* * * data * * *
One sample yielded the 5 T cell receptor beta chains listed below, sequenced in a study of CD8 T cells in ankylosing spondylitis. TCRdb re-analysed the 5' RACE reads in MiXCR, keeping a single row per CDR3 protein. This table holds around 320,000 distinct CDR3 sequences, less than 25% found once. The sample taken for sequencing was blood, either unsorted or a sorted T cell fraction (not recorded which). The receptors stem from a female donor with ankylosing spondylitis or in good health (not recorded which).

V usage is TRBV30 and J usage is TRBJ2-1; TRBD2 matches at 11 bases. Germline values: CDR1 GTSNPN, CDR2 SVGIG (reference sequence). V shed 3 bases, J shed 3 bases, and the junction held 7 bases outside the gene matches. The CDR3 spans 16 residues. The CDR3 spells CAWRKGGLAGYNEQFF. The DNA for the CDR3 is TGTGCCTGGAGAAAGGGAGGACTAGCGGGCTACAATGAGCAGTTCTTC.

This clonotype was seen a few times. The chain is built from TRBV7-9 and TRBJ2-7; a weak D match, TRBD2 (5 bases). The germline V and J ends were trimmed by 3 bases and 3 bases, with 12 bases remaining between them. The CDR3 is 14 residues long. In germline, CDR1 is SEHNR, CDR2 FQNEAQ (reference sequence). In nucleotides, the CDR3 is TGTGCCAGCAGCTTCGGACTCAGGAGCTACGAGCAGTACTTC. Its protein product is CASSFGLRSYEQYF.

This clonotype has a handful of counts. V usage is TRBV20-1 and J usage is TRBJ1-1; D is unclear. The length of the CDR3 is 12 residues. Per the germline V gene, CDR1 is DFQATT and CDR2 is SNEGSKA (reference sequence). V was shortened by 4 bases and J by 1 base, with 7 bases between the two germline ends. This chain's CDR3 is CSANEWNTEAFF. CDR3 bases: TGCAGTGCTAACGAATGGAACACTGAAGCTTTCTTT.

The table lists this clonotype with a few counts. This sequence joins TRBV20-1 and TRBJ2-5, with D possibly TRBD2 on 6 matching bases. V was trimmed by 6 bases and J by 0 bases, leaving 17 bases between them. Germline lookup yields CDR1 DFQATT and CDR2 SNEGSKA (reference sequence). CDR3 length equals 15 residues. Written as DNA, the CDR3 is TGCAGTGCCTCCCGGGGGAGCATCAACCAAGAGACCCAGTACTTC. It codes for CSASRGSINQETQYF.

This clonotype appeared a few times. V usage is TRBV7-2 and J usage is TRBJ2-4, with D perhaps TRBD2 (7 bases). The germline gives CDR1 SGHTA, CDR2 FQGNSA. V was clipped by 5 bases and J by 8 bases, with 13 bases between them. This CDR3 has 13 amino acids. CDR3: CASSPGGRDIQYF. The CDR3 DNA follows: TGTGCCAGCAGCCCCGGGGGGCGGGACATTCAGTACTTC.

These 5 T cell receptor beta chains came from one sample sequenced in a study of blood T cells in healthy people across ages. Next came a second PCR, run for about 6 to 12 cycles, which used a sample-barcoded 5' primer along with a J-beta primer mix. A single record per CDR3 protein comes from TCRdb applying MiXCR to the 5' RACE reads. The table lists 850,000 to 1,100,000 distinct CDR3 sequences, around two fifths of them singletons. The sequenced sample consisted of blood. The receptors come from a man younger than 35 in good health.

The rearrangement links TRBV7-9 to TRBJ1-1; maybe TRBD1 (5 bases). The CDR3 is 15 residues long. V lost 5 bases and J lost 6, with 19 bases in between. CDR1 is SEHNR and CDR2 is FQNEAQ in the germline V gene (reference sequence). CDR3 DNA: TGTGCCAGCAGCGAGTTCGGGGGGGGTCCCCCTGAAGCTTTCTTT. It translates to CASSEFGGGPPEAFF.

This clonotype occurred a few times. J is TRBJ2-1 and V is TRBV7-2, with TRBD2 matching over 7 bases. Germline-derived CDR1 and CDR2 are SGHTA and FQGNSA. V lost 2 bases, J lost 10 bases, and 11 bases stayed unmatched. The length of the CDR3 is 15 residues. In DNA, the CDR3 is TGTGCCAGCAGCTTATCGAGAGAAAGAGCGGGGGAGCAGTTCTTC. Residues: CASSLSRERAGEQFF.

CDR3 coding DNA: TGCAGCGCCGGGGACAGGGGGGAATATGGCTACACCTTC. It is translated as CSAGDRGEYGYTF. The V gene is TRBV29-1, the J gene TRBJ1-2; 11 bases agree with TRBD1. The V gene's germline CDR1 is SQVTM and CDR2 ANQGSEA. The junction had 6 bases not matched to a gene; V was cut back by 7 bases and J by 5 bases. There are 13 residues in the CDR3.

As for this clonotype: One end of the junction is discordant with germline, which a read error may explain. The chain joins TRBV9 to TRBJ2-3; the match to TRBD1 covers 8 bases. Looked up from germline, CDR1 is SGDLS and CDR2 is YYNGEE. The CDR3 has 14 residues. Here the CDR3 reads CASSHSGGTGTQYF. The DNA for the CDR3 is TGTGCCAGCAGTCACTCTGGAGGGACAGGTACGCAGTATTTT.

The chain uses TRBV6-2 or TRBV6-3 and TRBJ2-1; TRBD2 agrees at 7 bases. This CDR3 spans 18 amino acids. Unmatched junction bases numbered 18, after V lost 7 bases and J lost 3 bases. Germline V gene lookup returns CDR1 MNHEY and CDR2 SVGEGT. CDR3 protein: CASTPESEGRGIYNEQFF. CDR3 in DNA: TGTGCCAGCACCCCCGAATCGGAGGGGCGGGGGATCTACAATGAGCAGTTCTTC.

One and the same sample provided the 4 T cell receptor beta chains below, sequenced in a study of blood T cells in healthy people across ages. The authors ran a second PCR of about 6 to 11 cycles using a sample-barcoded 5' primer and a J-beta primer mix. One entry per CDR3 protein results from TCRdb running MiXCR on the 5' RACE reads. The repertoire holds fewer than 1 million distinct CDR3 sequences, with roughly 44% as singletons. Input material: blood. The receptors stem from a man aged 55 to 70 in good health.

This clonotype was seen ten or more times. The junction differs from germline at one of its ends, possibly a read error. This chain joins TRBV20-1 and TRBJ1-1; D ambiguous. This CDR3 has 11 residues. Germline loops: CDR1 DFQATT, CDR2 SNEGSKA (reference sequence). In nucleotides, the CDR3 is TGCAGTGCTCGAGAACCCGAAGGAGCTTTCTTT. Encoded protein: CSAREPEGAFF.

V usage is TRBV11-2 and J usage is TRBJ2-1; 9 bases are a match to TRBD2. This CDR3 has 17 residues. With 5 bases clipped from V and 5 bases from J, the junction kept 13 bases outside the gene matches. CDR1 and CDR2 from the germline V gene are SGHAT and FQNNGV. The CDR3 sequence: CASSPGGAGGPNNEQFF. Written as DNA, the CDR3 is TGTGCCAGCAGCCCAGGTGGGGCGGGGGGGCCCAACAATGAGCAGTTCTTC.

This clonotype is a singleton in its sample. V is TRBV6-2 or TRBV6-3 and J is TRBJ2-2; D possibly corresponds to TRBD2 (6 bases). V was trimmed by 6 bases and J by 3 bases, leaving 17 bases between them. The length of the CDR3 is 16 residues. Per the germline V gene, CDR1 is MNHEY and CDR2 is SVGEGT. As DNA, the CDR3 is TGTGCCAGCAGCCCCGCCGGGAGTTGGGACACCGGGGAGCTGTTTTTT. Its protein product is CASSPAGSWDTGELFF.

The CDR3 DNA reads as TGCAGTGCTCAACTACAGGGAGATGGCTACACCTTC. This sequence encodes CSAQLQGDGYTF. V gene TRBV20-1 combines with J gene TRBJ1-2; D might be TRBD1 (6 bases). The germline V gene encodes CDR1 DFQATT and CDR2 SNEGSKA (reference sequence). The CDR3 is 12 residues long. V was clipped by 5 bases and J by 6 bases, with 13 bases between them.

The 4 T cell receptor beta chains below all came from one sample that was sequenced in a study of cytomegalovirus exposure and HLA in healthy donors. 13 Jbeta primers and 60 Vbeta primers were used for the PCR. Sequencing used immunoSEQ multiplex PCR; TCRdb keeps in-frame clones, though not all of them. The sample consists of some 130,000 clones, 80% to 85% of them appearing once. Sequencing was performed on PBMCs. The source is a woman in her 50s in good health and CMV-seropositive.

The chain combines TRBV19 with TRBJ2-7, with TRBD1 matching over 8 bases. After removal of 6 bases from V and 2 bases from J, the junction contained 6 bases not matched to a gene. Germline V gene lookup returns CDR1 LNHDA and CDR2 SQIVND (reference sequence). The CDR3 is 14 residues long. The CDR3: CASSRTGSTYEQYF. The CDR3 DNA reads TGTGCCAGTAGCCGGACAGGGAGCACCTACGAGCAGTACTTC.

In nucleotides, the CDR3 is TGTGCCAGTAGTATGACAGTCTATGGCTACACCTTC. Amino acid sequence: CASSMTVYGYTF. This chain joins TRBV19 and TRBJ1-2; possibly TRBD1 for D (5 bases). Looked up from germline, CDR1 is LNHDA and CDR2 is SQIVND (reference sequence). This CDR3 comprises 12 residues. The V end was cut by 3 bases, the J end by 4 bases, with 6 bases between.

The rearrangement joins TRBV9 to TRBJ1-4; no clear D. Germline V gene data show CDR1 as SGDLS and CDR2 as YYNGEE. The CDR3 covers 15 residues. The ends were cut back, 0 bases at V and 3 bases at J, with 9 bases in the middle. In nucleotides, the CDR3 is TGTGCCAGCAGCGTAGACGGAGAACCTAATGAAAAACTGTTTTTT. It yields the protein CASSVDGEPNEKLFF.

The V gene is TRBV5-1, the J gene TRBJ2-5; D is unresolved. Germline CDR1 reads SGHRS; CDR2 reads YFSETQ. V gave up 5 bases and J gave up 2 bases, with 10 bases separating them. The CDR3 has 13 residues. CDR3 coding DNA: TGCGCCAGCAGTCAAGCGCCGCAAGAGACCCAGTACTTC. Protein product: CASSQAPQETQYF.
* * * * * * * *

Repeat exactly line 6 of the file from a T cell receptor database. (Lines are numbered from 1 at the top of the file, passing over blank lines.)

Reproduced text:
This clonotype appeared a few times. V usage is TRBV7-2 and J usage is TRBJ2-4, with D perhaps TRBD2 (7 bases). The germline gives CDR1 SGHTA, CDR2 FQGNSA. V was clipped by 5 bases and J by 8 bases, with 13 bases between them. This CDR3 has 13 amino acids. CDR3: CASSPGGRDIQYF. The CDR3 DNA follows: TGTGCCAGCAGCCCCGGGGGGCGGGACATTCAGTACTTC.